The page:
also made representations.

However.. like BAJR the IfA do not set pay ... only provide a 3 level (or in BAJR case a more sophisticated 12 level grading) minima. So the pay freeze is inaccurate. However, it will be interesting to see what happens... in April.. who will go up? or will there be no move? effectively a freeze. Only time will tell.

WE cannot forget

Quote:Council has tried to steer a principled yet pragmatic course through one of the most
potentially divisive and damaging debates within the Institute for 20 years. Emotions have
run high and threats have been made. The way forward chosen by Council will not satisfy all
the demands made of it, but no-one can reasonably argue that no accommodation has been
made for their needs.

THe council acted like a democratic body.. so should be praised.

I will look forward to helping the IfA carry out the concept of good HR practices, including the existence of training plans, staff development reviews incorporating support of CPD, assistance with professional membership fees, the provision of appropriate types and amounts of leave, and contributions towards pensions etc.... I support that and always have for many years.

Let us not forget that that benchmarking survey had shown that in 2007 these bands spanned the
range from 13% to 53% above the present minima, and these figures should be updated!

I am not sure what the comment about 'limited discussion means... is that here? In which case.. what are you IfA members doing? EGM or not bothered?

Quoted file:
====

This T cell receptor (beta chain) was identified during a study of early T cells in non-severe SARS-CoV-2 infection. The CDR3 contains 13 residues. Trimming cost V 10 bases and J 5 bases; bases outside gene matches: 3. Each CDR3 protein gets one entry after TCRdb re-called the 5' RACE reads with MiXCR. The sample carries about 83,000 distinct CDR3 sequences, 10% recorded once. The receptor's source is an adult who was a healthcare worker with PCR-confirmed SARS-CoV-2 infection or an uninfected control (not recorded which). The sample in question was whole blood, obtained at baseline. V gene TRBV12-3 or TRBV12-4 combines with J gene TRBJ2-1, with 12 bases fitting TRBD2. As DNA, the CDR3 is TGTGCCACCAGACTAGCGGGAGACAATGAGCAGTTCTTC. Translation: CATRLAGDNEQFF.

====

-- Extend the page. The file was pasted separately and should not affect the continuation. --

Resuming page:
i asked what the egm is on and no one got back to me with an answer for that.

limited to 20yrs you no, were not quite done yet

whats the egm agenda?
all i know is they said somethin

so we go................
Very difficult following this thread as an outsider (archaeologist working in a different country). Trying to understand the gist of YellowPete's comments earlier:

YellowPete Wrote:employers then become involved in wanting to push and build up the skills of the staff so as to provide a basis for competion,

Question, in a non-idealist view, what would drive the competition for increased skills? I don't think it would be a case of efficiency as it is more efficient to do a quick and bad job. I don't see how a developer client is interested in skills as long as the job gets done as cheaply as possible, so having more qualified staff isn't going to win contracts. So what's in it for the employer? (Accepting my own cynicism).

I believe that there has to eventually be enforced legal standards in some way, something that is a long way down the road (perhaps the same as H&S legislation was 50 years ago).

However the fact that there is debate about these issues is promising, and it is encumbent on the IfA to promote standards and hold its members to account. That's not the same as policing the marketplace unless it can stand by its judiciary procedure.

I don't believe it is the IfA's place to be judge and jury, I believe that it should, however, be called in as an expert witness.
Pages: 1 2 3 4 5